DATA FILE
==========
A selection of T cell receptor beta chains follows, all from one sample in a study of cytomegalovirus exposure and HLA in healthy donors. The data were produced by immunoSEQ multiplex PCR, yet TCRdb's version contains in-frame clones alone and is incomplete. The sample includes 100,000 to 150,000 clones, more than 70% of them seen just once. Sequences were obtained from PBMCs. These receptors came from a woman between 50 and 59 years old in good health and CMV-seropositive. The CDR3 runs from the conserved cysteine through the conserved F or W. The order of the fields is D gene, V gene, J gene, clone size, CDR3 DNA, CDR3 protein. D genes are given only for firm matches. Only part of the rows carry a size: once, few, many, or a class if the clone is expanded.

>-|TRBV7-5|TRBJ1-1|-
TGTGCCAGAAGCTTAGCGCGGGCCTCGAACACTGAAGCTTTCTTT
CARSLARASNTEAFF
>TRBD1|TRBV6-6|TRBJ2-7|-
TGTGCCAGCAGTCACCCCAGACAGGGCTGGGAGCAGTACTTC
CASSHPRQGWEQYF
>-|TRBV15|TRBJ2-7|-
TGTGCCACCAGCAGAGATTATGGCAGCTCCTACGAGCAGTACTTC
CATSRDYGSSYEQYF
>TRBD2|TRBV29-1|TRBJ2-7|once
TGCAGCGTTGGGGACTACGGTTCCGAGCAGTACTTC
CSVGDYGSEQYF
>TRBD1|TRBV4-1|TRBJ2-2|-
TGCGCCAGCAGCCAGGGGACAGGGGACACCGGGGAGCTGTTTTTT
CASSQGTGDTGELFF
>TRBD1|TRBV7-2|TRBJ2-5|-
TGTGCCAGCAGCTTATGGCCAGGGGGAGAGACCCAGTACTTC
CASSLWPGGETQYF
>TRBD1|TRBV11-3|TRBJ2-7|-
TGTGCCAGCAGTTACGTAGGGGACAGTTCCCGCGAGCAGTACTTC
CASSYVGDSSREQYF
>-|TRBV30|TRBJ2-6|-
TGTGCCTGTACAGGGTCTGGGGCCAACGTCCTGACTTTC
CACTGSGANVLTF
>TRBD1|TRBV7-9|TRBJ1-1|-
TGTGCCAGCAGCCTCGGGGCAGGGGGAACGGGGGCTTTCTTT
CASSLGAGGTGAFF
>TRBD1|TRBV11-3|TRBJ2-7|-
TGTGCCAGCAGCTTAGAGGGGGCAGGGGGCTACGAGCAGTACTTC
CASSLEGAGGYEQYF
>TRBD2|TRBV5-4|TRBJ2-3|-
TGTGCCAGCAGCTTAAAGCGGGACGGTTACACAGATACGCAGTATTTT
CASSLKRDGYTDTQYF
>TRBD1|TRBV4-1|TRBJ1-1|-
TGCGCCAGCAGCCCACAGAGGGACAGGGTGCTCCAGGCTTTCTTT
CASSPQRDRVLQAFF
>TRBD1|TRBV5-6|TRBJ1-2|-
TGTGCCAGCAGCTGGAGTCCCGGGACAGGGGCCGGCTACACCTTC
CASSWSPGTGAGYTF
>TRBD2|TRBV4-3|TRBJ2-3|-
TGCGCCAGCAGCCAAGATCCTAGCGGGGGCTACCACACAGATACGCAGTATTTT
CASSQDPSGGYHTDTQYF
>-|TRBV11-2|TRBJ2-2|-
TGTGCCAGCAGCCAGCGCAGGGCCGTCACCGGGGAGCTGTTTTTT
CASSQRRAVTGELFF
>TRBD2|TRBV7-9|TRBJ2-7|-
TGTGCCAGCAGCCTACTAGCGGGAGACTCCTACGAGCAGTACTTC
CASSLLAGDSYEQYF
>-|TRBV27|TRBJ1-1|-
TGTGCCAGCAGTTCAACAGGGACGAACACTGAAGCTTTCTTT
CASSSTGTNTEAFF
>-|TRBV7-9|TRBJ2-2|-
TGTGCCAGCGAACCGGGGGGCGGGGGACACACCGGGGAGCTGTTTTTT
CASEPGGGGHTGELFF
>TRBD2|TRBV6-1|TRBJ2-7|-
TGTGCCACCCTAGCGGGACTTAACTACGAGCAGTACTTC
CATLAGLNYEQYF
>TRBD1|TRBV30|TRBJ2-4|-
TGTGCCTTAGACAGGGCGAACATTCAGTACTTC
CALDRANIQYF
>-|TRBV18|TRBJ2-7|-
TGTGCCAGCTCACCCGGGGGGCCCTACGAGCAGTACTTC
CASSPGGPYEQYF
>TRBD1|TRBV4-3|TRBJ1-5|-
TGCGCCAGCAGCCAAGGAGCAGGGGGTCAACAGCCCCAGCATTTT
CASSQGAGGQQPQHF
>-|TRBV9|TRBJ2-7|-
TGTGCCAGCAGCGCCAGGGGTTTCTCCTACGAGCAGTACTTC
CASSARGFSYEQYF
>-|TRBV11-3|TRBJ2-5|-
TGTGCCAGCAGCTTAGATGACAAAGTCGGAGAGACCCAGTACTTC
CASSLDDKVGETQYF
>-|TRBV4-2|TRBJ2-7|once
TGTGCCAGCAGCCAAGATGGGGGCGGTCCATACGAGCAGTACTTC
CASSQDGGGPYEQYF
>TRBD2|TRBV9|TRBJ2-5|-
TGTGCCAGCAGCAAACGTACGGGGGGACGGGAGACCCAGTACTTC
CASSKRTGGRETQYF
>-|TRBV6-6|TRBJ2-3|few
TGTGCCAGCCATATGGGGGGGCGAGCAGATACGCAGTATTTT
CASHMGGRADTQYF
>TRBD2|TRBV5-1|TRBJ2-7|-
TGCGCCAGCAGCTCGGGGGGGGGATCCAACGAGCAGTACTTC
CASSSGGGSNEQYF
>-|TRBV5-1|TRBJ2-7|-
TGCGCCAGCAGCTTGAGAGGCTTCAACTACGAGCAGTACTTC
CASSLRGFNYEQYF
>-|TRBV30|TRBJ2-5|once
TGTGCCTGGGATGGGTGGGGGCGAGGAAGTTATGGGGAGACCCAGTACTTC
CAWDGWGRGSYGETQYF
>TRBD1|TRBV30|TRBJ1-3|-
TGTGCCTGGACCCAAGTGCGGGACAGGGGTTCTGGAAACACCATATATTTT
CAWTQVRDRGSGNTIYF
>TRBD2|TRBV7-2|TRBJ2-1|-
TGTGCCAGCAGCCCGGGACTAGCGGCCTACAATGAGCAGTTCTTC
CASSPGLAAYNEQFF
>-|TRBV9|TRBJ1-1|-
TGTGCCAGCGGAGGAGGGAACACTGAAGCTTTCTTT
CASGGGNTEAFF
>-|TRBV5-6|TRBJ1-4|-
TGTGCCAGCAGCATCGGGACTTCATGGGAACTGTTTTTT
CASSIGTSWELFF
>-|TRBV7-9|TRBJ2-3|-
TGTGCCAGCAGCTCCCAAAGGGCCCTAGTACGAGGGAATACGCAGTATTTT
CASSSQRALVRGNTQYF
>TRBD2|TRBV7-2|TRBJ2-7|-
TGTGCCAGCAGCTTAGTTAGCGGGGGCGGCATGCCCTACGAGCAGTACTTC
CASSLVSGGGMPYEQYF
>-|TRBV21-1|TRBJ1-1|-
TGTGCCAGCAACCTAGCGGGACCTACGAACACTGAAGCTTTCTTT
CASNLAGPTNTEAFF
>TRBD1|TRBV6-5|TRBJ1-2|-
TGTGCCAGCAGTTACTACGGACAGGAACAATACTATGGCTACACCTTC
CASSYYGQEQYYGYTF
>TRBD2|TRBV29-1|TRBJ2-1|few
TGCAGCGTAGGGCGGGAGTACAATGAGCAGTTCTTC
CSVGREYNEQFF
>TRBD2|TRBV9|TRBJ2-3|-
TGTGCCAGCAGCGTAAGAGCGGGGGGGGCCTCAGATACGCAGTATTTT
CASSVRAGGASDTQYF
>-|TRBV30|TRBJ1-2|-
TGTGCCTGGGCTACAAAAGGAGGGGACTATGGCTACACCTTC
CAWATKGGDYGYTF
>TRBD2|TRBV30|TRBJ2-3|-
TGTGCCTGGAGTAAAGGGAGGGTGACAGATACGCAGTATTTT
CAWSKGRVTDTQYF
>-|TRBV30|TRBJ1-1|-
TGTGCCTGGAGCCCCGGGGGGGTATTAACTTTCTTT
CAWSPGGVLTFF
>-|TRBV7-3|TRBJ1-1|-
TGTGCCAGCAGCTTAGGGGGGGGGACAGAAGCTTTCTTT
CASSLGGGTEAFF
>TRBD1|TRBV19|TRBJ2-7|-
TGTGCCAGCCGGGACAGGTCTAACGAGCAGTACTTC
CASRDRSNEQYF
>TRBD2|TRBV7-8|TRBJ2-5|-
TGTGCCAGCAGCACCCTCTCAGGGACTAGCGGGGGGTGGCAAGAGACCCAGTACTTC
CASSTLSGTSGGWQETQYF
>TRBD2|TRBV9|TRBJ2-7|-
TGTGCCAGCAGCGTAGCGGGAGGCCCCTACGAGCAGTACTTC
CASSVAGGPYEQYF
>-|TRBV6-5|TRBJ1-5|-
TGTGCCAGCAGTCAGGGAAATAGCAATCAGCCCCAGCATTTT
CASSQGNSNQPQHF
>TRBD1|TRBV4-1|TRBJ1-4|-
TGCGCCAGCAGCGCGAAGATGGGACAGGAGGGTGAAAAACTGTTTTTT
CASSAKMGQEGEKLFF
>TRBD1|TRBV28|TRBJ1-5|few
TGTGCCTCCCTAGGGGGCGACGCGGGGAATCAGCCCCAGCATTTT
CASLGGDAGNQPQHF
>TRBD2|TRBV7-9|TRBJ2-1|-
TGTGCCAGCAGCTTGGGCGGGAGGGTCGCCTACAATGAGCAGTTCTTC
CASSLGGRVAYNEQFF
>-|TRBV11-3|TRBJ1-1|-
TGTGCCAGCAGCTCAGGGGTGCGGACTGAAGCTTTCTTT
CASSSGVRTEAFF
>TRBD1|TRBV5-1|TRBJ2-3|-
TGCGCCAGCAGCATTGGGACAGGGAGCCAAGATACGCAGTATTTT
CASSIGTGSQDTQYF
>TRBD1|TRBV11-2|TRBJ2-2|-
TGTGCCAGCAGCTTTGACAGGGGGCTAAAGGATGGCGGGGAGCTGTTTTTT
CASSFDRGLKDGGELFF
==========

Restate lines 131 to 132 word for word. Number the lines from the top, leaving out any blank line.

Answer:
>-|TRBV7-3|TRBJ1-1|-
TGTGCCAGCAGCTTAGGGGGGGGGACAGAAGCTTTCTTT